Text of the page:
Although trochanteric bursitis symptoms, hip bursitis symptoms and greater trochanteric pain syndrome symptoms are very similar, an experienced consultant will be able to determine the precise cause of the pain. X-rays and MRI scans are not routinely required to diagnose GTPS.

Following a diagnosis, the treatments offered will be tailored to match you levels of activity with the aim of reducing or managing pain and improve your range of motion. Surgery is rarely offered as a treatment for the condition, although it may be offered should the treatments listed below fail to control or reduce your pain. Your consultant will discuss the range of treatments available to you during your initial consultation.

In the majority of cases, greater trochanteric pain syndrome can be managed very effectively by following a regular exercise routine. Symptoms will normally settle following a period of activity modification and home exercises. The use of anti-inflammatory medications will help manage the pain that may be associated with exercising.

However, in persistent cases your clinician may consider a referral for physiotherapy. Your physical therapist will be able to help you with a list of exercises that will reduce pain, strengthening your muscles and improve your range of motion.

The exercises are split into two groups. The first group is aimed at modifying your activities that aggravate the condition. The second group are a range of exercises that have been developed specifically to strengthen your muscles, which should help to alleviate chronic pain.

Modifying aggravating activities

This does not mean that you will have to stop cycling or running. However, the trochanteric bursa and gluteal tendon may need four to six weeks of relative rest. This is to settle symptoms while you work on strengthening the hip abductor muscles (see exercise below).

Modifying your range of activities is the key to relief of symptoms. It is essential to remove causative factors for the tendon to heal. This may take several weeks. Examples are reducing time walking or standing, appropriate footwear and weight reduction.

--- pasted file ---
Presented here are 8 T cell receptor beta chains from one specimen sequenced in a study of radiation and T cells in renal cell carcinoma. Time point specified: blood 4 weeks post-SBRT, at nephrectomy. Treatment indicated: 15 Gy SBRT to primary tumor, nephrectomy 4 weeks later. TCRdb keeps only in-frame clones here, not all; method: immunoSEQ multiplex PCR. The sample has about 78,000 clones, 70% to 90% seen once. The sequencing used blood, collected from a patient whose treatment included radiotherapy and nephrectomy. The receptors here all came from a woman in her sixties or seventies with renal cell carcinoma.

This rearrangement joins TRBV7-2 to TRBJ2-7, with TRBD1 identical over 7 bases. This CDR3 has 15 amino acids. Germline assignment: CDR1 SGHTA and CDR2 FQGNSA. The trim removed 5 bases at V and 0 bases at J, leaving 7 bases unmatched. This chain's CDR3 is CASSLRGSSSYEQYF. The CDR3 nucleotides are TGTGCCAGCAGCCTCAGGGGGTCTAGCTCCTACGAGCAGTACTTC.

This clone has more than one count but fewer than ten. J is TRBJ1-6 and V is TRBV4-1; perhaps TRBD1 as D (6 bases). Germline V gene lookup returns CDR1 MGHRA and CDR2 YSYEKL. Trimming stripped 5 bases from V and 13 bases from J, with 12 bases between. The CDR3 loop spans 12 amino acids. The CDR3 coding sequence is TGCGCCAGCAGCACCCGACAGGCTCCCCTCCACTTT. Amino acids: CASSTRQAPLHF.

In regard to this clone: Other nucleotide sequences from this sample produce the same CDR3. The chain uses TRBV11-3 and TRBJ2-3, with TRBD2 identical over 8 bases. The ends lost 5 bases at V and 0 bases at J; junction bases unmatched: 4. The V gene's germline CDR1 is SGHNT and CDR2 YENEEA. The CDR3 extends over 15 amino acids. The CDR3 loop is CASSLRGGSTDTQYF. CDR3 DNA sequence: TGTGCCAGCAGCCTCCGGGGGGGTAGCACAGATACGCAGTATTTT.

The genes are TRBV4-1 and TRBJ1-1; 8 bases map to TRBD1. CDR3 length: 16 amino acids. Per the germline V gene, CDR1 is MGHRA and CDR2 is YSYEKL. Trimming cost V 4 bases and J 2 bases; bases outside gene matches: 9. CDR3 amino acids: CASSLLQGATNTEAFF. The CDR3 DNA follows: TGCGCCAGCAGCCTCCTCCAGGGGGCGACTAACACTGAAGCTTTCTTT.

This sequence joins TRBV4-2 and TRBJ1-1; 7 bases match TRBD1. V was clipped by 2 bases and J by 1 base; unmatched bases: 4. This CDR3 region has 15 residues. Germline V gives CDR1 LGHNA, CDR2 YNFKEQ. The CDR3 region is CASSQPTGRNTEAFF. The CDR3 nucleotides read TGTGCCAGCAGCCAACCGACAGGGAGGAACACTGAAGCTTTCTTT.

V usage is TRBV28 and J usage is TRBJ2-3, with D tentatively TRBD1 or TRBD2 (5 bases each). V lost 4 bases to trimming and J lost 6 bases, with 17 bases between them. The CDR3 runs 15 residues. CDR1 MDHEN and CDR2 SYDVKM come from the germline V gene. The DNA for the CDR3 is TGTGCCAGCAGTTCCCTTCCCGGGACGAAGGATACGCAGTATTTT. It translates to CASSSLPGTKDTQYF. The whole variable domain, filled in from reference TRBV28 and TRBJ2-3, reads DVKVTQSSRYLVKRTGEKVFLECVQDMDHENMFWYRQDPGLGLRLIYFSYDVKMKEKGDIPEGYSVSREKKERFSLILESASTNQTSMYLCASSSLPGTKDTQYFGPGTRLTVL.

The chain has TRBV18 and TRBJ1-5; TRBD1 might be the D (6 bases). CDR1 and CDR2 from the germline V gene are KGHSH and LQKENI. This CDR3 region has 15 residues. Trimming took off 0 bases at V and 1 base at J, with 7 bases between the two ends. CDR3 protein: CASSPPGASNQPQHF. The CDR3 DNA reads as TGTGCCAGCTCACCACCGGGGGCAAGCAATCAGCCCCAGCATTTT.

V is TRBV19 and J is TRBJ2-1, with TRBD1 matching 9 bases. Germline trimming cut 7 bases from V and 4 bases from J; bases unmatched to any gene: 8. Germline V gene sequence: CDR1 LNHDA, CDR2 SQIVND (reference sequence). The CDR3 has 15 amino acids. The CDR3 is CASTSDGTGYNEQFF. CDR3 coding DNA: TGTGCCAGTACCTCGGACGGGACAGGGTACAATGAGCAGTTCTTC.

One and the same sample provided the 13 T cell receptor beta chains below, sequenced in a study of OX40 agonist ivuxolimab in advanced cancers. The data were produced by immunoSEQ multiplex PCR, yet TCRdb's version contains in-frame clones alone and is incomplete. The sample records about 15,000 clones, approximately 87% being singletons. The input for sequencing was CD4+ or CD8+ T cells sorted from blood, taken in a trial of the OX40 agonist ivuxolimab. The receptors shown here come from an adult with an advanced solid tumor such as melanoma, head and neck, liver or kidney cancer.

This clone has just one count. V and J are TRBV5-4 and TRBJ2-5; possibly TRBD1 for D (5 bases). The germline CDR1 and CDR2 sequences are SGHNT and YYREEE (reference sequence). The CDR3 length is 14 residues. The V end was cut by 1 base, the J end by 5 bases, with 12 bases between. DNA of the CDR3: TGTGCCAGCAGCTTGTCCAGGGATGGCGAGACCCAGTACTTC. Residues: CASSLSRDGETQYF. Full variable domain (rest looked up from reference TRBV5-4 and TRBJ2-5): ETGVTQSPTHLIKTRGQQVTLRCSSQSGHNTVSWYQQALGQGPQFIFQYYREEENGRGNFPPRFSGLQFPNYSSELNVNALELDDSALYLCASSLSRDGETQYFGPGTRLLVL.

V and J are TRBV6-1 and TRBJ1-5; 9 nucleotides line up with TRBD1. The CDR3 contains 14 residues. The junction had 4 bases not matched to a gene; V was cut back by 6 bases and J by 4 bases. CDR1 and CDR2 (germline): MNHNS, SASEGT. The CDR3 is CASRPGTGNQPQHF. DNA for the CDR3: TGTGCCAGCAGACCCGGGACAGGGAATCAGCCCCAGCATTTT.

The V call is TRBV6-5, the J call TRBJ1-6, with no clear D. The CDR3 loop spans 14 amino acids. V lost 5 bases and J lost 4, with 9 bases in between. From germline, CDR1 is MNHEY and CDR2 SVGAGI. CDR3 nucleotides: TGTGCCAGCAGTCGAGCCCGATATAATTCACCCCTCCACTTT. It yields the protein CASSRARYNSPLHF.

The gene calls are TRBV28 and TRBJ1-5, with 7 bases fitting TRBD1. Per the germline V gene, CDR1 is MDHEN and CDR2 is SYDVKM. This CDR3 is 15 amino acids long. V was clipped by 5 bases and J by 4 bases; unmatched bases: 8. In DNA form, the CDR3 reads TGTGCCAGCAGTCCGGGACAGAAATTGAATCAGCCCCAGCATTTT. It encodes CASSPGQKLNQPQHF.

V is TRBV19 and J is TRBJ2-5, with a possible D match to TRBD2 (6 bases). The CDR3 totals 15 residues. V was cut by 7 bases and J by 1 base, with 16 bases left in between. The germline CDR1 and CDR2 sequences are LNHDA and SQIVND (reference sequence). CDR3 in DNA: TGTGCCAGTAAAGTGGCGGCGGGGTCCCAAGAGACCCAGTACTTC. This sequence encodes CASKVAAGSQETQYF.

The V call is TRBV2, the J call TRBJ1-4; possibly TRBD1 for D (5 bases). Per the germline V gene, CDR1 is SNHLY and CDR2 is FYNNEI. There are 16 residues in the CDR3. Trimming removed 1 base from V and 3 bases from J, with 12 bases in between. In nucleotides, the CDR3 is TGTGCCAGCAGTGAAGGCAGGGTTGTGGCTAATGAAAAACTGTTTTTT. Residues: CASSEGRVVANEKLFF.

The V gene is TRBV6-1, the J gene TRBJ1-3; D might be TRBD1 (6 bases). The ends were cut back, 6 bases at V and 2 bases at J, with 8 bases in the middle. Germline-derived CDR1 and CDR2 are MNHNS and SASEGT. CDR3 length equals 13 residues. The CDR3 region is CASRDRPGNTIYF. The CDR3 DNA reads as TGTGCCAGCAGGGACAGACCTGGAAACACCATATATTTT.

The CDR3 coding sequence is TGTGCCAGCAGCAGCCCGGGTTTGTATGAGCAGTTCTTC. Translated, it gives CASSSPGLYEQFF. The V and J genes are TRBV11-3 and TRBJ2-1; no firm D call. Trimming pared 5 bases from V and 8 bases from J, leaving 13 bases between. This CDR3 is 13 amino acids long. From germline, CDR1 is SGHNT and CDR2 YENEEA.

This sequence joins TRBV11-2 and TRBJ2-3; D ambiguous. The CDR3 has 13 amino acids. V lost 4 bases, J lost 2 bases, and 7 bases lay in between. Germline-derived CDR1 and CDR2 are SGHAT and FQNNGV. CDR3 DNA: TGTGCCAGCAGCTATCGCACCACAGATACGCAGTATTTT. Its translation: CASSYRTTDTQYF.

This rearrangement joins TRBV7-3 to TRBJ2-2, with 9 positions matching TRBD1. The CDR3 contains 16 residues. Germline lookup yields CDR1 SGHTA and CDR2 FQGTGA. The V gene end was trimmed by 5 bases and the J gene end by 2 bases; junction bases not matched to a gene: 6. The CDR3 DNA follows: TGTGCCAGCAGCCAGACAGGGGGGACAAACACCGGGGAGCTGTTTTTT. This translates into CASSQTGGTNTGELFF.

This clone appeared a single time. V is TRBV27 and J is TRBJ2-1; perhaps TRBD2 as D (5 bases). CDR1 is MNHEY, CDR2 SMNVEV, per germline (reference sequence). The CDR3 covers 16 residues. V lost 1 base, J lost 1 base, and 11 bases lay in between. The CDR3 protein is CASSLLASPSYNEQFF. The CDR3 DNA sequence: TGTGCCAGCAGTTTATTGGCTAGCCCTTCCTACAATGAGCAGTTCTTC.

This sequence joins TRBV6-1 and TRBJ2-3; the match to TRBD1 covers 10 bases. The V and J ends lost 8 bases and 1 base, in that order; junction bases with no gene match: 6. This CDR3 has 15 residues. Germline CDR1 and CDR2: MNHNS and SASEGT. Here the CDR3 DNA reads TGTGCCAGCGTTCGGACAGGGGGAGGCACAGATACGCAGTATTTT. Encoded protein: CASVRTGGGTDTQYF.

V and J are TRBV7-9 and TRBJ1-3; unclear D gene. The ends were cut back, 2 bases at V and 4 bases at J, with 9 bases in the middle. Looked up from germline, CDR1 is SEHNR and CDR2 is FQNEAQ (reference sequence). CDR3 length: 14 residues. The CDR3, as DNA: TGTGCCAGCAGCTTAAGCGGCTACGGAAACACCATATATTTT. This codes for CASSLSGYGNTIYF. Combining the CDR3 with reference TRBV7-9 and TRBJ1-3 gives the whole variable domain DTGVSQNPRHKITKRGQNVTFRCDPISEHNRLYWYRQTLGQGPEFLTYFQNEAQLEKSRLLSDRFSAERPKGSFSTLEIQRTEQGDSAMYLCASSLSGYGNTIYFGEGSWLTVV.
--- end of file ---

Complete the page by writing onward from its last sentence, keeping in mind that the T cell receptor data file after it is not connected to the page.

Greater trochanteric pain syndrome exercises

Regular trochanteric bursitis exercises can help to strengthen the hip abductor muscles and tendon:

Side lying abduction:

In each exercise, perform three to four sets of 10 reps each. This exercise should be performed three to four times a week.

Bridge from floor:

In each exercise, perform three to four sets of 10 reps each. This exercise should be performed three to four times a week.

Supine piriformis stretch

In each exercise, perform five stretches each for a 30-second hold. This exercise should be performed three to two times a day.

These are suggested exercises only. If you are at all concerned about whether these exercises are suitable for you or if you experience any pain while doing them, please seek appropriate clinical advice from your doctor or physiotherapist.

Corticosteroid injection therapy

If you have followed a course of appropriate exercises and modified your activities in an attempt to reduce the pain from the GTPS, but you have noticed little improvement in your condition then you may be offered a course of corticosteroid injections.

This is more likely if your primary symptoms are due to trochanteric bursa inflammation. Your consultant will discuss with you the use of trochanteric bursitis injections. These trochanteric bursa injections will bring down the inflammation and control the pain.

Corticosteroid injections are a simple and effective method as part of a trochanteric bursitis treatment course. You can read more about local steroid injections here.